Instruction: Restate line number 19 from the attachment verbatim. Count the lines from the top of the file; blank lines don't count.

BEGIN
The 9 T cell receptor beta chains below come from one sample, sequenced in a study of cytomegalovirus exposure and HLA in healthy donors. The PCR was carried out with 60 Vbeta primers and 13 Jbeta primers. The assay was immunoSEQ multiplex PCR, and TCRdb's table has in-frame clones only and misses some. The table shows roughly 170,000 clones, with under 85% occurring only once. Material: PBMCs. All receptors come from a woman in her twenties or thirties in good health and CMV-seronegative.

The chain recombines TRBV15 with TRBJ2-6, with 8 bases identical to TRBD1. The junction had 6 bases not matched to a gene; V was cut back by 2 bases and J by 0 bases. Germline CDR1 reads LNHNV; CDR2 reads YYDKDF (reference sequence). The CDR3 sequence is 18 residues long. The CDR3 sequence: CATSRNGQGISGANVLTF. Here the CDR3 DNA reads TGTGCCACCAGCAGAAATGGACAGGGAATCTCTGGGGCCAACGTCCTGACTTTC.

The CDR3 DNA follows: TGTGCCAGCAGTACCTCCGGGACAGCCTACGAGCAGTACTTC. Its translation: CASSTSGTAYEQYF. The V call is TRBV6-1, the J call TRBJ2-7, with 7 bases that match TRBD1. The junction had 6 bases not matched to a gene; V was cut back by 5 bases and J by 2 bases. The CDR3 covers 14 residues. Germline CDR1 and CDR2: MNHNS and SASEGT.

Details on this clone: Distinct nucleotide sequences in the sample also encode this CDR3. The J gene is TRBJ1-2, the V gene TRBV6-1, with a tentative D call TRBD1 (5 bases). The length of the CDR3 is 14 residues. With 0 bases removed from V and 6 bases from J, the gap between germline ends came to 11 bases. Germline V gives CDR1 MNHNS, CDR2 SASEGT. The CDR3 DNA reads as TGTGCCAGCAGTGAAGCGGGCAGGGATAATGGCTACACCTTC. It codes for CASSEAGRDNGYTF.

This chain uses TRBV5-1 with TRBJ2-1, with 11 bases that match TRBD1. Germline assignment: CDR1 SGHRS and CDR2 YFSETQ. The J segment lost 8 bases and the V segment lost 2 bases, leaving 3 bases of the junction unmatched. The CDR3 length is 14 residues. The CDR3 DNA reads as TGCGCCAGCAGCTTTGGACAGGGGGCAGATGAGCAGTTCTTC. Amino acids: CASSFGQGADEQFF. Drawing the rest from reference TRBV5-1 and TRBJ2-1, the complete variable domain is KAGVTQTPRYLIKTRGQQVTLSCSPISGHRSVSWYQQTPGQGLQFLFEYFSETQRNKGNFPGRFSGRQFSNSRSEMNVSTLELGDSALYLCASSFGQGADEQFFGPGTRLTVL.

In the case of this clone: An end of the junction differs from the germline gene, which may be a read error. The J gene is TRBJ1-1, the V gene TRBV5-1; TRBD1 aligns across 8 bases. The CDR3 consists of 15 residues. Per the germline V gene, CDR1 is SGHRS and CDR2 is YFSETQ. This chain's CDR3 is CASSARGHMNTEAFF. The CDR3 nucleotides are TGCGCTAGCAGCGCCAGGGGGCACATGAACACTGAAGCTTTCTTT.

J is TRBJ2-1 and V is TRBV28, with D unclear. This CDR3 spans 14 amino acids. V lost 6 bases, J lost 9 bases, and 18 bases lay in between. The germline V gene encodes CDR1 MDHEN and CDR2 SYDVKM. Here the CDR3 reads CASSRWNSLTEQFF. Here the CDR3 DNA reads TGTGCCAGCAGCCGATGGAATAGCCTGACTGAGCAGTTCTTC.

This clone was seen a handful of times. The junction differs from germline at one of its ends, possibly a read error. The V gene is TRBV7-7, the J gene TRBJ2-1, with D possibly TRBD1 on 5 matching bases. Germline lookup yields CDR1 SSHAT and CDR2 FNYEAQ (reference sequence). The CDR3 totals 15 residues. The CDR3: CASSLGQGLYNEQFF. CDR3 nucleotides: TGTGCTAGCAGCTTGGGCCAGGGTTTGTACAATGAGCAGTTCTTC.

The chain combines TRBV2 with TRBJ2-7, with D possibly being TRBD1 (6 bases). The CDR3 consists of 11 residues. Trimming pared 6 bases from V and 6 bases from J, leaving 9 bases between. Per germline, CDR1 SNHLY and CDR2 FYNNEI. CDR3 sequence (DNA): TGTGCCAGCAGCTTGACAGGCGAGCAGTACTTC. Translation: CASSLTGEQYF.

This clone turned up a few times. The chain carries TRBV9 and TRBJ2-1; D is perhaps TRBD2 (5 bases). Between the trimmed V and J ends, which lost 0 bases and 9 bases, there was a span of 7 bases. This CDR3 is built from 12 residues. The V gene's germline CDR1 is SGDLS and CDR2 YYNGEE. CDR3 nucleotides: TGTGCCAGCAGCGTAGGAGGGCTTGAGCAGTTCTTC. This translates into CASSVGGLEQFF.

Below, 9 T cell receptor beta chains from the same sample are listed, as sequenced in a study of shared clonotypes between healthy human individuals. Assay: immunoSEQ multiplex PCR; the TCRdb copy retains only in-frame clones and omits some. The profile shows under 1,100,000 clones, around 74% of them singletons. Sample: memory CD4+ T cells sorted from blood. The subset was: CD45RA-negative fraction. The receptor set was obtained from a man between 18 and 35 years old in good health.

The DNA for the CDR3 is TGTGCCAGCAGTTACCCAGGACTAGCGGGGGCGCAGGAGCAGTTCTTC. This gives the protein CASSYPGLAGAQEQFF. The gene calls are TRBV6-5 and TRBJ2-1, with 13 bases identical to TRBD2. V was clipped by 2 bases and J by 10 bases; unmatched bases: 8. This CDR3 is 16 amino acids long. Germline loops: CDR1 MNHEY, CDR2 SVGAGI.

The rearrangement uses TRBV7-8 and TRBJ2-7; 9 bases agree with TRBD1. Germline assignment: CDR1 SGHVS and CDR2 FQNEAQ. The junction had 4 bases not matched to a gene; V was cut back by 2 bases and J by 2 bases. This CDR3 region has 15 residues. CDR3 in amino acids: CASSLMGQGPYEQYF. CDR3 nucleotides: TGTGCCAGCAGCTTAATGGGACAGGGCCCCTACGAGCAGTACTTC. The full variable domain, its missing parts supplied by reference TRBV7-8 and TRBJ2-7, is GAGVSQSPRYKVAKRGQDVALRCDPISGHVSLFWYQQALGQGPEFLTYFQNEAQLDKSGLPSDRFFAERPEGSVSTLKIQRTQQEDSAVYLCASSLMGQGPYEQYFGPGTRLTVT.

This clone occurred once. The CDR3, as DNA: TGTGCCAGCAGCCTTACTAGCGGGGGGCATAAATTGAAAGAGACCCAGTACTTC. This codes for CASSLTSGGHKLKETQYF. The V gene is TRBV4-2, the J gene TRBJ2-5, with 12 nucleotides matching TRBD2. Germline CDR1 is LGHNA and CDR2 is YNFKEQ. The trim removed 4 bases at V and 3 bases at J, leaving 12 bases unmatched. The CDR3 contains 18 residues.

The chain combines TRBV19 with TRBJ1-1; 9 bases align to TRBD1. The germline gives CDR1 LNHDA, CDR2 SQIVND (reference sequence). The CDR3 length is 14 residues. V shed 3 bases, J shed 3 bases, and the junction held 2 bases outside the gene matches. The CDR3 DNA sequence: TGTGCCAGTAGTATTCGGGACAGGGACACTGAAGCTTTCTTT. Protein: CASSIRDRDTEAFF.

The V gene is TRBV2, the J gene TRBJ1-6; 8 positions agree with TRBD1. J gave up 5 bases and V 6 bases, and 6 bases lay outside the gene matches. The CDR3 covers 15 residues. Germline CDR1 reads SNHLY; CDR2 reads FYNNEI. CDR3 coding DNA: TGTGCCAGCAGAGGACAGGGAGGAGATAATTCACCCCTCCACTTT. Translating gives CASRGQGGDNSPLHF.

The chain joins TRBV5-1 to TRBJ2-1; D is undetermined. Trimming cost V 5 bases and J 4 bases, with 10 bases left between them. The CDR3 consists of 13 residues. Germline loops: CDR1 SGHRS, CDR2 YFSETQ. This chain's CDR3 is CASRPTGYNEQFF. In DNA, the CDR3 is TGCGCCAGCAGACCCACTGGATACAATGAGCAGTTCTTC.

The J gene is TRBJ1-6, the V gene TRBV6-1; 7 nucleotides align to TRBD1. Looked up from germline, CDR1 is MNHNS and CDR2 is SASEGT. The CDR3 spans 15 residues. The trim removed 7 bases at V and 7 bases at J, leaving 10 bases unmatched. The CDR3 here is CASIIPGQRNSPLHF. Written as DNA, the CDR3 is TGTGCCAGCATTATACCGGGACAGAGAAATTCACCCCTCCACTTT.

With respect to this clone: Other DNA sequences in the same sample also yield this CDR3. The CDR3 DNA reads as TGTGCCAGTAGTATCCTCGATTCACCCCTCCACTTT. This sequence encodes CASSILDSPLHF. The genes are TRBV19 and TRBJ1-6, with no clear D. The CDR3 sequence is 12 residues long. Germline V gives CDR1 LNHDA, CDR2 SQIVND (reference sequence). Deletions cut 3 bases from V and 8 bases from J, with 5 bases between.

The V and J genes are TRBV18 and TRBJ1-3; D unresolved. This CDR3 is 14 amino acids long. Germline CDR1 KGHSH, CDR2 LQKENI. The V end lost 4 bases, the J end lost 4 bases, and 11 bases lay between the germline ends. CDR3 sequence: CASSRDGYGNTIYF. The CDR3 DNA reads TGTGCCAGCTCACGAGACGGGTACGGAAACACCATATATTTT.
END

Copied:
With respect to this clone: Other DNA sequences in the same sample also yield this CDR3. The CDR3 DNA reads as TGTGCCAGTAGTATCCTCGATTCACCCCTCCACTTT. This sequence encodes CASSILDSPLHF. The genes are TRBV19 and TRBJ1-6, with no clear D. The CDR3 sequence is 12 residues long. Germline V gives CDR1 LNHDA, CDR2 SQIVND (reference sequence). Deletions cut 3 bases from V and 8 bases from J, with 5 bases between.